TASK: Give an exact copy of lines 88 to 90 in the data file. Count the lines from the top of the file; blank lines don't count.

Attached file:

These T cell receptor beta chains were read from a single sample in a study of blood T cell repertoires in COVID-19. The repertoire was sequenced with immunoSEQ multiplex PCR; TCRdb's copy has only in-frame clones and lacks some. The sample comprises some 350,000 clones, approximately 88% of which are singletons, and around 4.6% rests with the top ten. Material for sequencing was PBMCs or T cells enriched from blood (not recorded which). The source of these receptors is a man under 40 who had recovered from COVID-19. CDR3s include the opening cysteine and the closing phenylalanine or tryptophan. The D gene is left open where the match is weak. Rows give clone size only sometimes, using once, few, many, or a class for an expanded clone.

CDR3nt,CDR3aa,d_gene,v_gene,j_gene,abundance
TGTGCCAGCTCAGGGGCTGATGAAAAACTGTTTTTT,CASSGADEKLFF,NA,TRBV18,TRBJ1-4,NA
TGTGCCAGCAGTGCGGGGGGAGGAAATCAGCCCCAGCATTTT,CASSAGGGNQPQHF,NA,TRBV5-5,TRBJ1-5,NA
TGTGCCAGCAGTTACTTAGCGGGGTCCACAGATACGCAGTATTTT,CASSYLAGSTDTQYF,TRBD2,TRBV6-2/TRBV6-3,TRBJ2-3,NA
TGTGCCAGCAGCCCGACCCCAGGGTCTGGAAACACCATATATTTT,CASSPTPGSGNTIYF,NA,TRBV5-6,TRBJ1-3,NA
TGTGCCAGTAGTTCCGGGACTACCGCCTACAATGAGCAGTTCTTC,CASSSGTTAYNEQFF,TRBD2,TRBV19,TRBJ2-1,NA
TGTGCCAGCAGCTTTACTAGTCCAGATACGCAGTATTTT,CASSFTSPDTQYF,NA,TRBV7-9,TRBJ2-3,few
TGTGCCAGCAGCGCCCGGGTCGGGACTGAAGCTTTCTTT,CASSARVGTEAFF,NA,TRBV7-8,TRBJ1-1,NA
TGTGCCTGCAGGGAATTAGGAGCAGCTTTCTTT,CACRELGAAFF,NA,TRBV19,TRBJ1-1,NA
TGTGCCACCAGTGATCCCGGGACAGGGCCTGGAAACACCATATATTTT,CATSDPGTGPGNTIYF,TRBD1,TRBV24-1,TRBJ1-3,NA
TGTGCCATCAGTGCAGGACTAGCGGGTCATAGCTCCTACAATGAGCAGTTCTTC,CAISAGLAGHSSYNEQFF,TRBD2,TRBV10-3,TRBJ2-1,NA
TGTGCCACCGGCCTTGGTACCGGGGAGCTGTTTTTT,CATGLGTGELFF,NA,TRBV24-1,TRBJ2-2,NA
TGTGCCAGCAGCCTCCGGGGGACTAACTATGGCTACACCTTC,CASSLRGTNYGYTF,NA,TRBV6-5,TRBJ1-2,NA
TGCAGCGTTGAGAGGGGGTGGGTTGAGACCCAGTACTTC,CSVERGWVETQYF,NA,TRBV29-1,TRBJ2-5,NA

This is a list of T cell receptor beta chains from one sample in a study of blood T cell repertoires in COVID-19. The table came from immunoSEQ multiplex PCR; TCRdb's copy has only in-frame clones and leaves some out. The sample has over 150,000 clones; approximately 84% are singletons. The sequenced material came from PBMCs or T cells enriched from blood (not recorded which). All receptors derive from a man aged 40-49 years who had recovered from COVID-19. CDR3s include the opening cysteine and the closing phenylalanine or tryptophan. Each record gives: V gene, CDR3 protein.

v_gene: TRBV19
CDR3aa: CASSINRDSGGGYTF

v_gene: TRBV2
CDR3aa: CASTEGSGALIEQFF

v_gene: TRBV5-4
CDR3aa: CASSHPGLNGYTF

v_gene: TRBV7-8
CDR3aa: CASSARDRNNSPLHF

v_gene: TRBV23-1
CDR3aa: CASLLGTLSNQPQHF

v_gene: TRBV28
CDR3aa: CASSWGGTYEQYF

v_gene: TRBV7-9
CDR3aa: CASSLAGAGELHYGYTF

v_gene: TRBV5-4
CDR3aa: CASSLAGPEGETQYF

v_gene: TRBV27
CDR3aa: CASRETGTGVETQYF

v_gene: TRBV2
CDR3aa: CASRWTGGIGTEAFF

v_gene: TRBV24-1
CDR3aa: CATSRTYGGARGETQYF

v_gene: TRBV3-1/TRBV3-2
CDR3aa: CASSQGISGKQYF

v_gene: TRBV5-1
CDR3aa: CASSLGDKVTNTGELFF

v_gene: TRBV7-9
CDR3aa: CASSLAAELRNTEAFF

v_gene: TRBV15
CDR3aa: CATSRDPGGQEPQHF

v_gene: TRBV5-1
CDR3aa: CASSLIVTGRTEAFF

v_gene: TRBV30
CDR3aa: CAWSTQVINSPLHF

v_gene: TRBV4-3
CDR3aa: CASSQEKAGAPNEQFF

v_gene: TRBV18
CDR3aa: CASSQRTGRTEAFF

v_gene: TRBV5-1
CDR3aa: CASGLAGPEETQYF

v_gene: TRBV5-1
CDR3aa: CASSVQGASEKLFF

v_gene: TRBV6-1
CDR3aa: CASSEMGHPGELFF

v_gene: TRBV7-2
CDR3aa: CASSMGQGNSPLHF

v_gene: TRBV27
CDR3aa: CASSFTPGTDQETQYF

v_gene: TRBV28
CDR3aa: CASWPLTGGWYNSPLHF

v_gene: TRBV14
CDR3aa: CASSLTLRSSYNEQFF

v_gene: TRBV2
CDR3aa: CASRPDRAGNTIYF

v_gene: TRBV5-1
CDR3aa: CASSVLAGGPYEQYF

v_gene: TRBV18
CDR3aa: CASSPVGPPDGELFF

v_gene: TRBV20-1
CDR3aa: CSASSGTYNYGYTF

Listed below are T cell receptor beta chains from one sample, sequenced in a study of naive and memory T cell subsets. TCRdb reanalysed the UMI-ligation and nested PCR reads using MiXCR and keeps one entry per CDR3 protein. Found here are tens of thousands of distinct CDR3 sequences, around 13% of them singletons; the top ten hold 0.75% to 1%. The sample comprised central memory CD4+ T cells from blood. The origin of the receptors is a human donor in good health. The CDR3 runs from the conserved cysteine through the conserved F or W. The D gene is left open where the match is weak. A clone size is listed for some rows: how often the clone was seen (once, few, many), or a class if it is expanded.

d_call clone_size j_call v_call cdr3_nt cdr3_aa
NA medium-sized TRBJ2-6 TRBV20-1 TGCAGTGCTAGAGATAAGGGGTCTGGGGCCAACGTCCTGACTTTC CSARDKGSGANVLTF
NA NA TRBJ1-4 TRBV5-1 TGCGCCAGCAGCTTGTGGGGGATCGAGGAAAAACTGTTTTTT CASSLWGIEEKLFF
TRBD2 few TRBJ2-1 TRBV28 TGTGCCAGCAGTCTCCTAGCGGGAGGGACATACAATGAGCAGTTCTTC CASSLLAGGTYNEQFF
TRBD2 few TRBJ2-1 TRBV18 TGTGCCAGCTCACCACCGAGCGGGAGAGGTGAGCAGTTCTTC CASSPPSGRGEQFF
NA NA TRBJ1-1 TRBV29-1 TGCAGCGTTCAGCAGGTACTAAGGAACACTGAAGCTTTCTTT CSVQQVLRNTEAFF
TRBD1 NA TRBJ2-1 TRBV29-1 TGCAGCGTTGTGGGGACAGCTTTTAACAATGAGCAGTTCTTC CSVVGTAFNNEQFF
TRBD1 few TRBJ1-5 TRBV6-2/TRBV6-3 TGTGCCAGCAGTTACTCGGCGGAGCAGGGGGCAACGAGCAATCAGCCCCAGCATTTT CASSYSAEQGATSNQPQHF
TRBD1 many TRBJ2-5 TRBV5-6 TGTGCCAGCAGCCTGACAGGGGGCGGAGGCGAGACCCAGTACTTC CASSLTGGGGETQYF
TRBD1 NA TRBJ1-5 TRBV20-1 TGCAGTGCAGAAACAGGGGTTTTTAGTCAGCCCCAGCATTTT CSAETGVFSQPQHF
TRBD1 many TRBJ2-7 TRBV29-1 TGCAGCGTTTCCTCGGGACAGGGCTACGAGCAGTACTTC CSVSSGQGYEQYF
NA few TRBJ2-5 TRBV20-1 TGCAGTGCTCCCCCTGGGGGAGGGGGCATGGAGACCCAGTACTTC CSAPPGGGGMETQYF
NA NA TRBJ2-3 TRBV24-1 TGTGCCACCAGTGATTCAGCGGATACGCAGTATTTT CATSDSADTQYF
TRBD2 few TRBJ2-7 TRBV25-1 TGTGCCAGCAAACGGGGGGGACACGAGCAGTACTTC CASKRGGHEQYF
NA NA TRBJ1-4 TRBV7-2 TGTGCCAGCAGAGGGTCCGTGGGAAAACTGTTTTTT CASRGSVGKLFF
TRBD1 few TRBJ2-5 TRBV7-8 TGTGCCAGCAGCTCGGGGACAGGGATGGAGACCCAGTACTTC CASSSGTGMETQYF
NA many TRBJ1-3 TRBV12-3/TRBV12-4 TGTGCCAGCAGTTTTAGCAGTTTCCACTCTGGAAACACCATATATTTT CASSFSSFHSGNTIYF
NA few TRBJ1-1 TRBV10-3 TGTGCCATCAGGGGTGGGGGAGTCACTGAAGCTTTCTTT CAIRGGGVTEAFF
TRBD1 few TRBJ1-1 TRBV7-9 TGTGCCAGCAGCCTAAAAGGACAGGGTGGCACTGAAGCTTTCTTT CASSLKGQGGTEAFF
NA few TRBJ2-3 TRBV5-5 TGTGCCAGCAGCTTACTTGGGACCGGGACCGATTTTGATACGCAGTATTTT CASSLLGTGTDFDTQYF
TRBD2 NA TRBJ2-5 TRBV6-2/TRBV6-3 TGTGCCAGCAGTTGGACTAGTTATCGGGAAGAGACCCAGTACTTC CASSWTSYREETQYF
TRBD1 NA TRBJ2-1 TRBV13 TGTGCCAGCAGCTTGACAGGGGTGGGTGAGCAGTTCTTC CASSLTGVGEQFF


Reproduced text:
TRBD1 many TRBJ2-7 TRBV29-1 TGCAGCGTTTCCTCGGGACAGGGCTACGAGCAGTACTTC CSVSSGQGYEQYF
NA few TRBJ2-5 TRBV20-1 TGCAGTGCTCCCCCTGGGGGAGGGGGCATGGAGACCCAGTACTTC CSAPPGGGGMETQYF
NA NA TRBJ2-3 TRBV24-1 TGTGCCACCAGTGATTCAGCGGATACGCAGTATTTT CATSDSADTQYF